The social loss function is minimized subject to the supply constraint, typically the short-run Phillips curve (equation (2)). In this formulation, labor supply and, therefore, output are increased in the short run by an inflation surprise. (Output is also affected by supply shocks, ε.) This surprise can occur in the model because the monetary authority benefits from an information advantage that allows it to change policy after private agents form expectations. The output function is


Two additional equations are needed to solve the monetary policy problem. Equation (3) describes private sector inflation expectations, which are assumed to be rational, unbiased, and formed at time t− 1, that is, before monetary policies for period t are set. An important feature in the model is whether the monetary authority can affect private expectations. The extent to which the monetary authority can influence private expectations distinguishes the commitment and discretionary cases discussed below; expectations are expressed as


Equation (4) gives a general format for a monetary policy operating procedure (rule) that minimizes the social loss function to achieve the optimal mix of inflation and output.8 With this format, the monetary authority can choose the underlying rate of inflation (the a parameter) that will prevail when there are no output shocks. It can also choose how it will respond to output shocks (the b parameter). The general format is


Finally, the equations of the model are solved for the optimal policy rule, that is, expressions for a and b that minimize the social loss function. The following subsections develop policy rules under various environments and regimes.

Monetary Policy with Commitments: The Benchmark Case

The standard model outlined above is used in the literature to show analytic solutions for inflation and output in various policy-setting environments, including inflation targeting. As a benchmark, the model is typically evaluated under the assumption of full credibility and policy commitment. In this case, the monetary authority promises to refrain (or is restrained) from inflation surprises. In addition, it commits to offset supply shocks, but only in a predictable and preannounced way, so that all possible disturbances, ε, and their corresponding policy responses are known by the public in advance. These assumptions amount to a rules-based policy approach that by construction eliminates policy uncertainty.

Agents will base their inflation expectations on the policy rule alone, as they fully believe that the monetary authority will stick to the preannounced rule and will refrain from inflation surprises to raise output. Therefore, private agents adopt the socially preferred rate of inflation, π*, as their inflation expectation. Through commitment, the authority exercises control over private sector expectations, or, put another way, the monetary authority “internalizes” private expectations in its policy rule and does not need to consider the impact of its actions on private expectations. By contrast, private expectations are dependent on monetary authority actions in the alternative discretionary case outlined in the next subsection.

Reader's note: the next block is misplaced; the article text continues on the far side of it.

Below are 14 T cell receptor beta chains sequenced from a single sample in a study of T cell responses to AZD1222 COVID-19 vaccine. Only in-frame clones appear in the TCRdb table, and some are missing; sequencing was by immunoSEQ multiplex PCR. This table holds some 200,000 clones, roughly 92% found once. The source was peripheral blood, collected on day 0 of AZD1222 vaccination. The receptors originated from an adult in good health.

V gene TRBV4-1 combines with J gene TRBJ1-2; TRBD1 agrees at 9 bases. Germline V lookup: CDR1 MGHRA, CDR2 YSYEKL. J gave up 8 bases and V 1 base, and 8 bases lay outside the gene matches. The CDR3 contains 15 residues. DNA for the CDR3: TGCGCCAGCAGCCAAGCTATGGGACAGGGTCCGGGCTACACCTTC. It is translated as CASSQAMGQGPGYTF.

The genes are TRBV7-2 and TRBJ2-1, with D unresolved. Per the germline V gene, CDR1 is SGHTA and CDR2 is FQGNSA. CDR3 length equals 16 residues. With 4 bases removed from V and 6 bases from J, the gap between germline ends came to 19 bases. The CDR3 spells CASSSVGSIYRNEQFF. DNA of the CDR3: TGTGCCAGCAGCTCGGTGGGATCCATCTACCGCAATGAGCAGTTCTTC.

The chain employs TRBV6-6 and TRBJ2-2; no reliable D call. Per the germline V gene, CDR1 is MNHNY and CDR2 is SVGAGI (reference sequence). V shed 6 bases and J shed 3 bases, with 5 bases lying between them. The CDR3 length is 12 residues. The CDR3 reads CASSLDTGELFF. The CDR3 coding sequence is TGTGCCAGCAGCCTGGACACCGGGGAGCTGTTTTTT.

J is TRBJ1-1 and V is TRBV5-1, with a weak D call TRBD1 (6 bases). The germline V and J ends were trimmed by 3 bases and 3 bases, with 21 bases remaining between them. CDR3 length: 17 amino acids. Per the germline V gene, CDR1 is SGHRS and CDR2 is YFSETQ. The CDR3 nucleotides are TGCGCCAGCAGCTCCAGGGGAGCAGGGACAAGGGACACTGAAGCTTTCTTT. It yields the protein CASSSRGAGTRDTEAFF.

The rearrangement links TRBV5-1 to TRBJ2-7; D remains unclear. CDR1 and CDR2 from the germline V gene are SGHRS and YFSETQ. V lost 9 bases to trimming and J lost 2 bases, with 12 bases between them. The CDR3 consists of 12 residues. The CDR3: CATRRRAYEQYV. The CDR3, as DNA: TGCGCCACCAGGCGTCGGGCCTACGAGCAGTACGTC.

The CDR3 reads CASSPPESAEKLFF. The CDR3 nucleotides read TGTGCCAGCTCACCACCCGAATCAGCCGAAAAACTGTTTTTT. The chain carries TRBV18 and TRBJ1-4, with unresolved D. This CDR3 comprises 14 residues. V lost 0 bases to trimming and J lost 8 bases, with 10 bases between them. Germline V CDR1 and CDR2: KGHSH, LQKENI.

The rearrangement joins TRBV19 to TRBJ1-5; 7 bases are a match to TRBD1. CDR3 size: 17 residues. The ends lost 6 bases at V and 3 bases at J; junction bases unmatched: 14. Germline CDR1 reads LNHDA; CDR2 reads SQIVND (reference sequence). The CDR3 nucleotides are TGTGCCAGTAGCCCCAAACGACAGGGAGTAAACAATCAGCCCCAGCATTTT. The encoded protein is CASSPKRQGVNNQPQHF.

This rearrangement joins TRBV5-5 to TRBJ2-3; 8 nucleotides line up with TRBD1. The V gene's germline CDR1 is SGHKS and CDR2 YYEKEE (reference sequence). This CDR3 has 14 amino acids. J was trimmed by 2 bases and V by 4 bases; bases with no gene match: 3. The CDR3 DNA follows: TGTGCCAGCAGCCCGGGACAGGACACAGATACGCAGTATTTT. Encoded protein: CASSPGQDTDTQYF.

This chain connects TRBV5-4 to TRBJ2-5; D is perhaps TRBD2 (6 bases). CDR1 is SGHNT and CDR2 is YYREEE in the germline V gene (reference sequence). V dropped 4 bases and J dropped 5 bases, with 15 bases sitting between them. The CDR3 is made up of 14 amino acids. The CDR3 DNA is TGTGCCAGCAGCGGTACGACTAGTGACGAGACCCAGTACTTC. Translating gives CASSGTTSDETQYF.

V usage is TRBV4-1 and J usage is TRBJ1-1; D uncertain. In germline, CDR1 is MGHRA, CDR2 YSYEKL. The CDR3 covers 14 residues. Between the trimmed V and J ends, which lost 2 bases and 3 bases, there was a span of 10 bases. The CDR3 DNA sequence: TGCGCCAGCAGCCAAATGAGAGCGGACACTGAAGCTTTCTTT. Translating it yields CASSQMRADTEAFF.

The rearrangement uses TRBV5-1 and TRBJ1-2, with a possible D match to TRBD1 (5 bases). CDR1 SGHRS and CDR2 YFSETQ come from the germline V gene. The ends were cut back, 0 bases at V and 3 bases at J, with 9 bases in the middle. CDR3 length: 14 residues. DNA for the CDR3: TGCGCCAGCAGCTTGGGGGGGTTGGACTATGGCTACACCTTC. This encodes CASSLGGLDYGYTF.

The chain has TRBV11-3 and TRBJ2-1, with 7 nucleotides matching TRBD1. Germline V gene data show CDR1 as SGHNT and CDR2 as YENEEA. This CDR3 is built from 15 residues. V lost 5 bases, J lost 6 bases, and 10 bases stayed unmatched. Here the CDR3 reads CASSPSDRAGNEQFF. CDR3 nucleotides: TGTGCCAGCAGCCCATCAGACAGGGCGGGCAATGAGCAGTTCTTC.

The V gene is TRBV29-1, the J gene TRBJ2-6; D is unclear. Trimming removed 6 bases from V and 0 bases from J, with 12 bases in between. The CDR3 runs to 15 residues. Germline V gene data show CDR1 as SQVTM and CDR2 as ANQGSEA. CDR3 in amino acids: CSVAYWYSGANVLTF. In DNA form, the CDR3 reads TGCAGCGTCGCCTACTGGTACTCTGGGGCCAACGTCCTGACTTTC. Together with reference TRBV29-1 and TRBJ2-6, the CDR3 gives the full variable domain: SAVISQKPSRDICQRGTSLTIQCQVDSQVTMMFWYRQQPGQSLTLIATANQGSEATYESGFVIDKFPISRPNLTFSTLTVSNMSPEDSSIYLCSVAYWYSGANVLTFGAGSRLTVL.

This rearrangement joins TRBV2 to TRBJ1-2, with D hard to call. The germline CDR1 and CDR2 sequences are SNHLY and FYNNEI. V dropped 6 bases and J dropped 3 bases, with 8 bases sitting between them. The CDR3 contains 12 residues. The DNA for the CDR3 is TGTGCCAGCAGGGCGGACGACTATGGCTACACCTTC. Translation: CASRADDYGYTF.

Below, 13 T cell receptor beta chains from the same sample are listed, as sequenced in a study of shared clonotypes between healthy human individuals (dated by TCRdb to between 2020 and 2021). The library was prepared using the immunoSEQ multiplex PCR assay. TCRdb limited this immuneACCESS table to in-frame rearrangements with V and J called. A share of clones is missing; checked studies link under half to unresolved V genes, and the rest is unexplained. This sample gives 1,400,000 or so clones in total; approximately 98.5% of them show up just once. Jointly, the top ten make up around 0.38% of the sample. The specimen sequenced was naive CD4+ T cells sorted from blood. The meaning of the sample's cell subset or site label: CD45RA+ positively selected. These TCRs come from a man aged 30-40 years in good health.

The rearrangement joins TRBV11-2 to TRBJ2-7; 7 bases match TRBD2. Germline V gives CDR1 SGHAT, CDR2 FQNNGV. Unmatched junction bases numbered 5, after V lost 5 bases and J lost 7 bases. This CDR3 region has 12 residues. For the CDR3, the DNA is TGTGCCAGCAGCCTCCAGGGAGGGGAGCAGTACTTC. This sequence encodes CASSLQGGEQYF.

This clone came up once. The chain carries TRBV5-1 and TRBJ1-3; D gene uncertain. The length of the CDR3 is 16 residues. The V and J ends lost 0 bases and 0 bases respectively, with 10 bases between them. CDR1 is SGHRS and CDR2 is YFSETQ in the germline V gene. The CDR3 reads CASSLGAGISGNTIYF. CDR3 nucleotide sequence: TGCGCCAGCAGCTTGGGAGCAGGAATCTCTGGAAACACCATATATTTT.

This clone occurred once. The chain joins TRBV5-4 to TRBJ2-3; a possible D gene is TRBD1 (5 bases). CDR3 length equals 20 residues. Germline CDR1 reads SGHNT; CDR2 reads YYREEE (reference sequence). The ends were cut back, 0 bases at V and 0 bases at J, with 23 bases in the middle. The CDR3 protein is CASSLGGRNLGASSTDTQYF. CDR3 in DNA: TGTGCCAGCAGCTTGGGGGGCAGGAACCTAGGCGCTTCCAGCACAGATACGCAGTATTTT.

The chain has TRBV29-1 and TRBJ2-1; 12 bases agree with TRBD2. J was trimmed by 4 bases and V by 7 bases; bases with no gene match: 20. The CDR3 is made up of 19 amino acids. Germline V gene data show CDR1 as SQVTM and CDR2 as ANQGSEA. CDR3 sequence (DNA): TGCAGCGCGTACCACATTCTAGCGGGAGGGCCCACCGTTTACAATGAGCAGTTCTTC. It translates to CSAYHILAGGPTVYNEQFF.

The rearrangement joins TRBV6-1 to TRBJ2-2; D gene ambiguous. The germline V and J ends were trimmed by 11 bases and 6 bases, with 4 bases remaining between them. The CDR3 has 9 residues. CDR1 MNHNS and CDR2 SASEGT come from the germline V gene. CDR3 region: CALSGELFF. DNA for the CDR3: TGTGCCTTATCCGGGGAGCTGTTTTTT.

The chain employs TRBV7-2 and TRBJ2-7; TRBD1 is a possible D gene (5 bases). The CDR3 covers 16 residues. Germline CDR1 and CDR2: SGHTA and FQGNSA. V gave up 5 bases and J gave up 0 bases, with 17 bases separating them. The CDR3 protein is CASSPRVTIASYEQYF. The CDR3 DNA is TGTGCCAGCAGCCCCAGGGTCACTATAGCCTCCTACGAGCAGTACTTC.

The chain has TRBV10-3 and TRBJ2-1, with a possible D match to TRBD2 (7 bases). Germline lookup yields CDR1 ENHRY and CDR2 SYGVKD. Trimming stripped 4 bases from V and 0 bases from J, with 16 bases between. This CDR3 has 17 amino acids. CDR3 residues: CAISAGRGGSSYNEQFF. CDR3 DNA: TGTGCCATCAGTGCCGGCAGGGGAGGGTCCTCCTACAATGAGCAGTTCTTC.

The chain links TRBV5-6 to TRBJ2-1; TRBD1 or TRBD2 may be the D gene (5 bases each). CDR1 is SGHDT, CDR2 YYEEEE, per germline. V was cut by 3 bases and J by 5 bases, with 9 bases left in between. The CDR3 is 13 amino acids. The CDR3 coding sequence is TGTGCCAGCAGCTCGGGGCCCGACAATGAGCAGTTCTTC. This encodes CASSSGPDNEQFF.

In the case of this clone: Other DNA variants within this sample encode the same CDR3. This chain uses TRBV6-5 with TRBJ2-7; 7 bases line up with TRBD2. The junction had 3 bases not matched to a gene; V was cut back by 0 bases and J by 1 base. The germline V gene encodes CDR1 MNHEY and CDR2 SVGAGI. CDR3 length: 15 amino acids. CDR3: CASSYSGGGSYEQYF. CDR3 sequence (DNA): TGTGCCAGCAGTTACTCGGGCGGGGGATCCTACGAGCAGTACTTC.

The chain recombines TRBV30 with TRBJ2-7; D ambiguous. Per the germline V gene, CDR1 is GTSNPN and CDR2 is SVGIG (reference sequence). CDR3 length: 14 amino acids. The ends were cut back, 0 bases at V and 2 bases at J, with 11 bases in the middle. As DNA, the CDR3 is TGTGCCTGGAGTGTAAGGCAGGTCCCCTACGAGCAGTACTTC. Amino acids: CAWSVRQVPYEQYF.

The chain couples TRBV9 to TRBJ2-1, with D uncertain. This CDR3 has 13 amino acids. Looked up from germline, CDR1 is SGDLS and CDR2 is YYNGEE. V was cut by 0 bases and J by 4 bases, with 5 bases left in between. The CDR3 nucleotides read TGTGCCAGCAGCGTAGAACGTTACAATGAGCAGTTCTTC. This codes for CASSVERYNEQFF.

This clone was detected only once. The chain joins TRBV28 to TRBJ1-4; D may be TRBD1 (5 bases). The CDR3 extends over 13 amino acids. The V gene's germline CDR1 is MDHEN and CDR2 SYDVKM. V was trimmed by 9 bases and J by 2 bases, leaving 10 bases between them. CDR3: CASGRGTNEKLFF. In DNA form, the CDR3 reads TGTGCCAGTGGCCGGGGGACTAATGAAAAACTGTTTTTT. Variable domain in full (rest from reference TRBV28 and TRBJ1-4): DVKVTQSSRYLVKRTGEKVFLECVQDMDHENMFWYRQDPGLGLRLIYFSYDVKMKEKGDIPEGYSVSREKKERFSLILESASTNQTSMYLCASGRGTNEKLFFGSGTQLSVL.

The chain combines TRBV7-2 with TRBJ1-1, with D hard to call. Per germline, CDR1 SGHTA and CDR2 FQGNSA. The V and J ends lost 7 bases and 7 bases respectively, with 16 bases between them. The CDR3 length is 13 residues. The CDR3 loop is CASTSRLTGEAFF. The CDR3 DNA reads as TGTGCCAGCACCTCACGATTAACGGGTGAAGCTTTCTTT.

The optimal values of the monetary policy parameters a and b in equation (4) are derived from the first-order conditions of the social welfare function, subject to the economic constraints of the supply curve. Expressions for these parameters are inserted into the optimal policy rule, as shown in equation (5):9


This policy rule is interpreted as follows. In the absence of supply shocks, the monetary authority sets inflation at the social preference, π*. With a supply shock that, for example, lowers output, the monetary authority loosens monetary conditions (creating surprise inflation) to offset in part the output decline. The response to the shock depends on social preference trade-off between output and inflation (the λ parameter) and is shown in the second term of equation (5). Equation (6) quantifies the extent to which output shocks are offset by monetary policy:


In the monetary policy literature, the commitment policy regime is often labeled as time inconsistent (or not credible) because the monetary authority has an ex post incentive to deviate from its announced policy (that is, an incentive to deviate after private expectations are formed). Because private agents do not anticipate policy surprises, the monetary authority can increase output temporarily and thereby improve the inflation-output outcome. Such an expansion, however, would violate the commitment to the policy rule, making the commitment not credible or time inconsistent.10

Also, the outcome under the commitment rule is sometimes described in the literature as “second best,” despite the fact that average inflation is held to the rate preferred by society. The second-best description reflects the assumption that labor market rigidities lower potential supply. A first-best outcome would address the labor market directly.

Discretionary Policies

In a discretionary regime, the monetary authority lacks the necessary credibility (or ability to commit) to convince private agents that it will not undertake a surprise expansion. In consequence, private agents rationally expect “surprise” policies, and this then alters private expectations and the authority’s ability to influence and control them. In contrast to the commitment case, the policymaker cannot assume that private expectations will equal the social preference, π.*. Rather, to derive the optimal policy rule under discretion, the authority must take into account the impact of its future policies on private expectations. The resulting policy formula, shown in equation (7), includes a second constant term, λy*.11 This term in the policy rule is called the inflation bias because it adds a constant rate of inflation to the policy rule under discretion—as opposed to the commitment case. The optimal policy rule under discretionary policies can be expressed as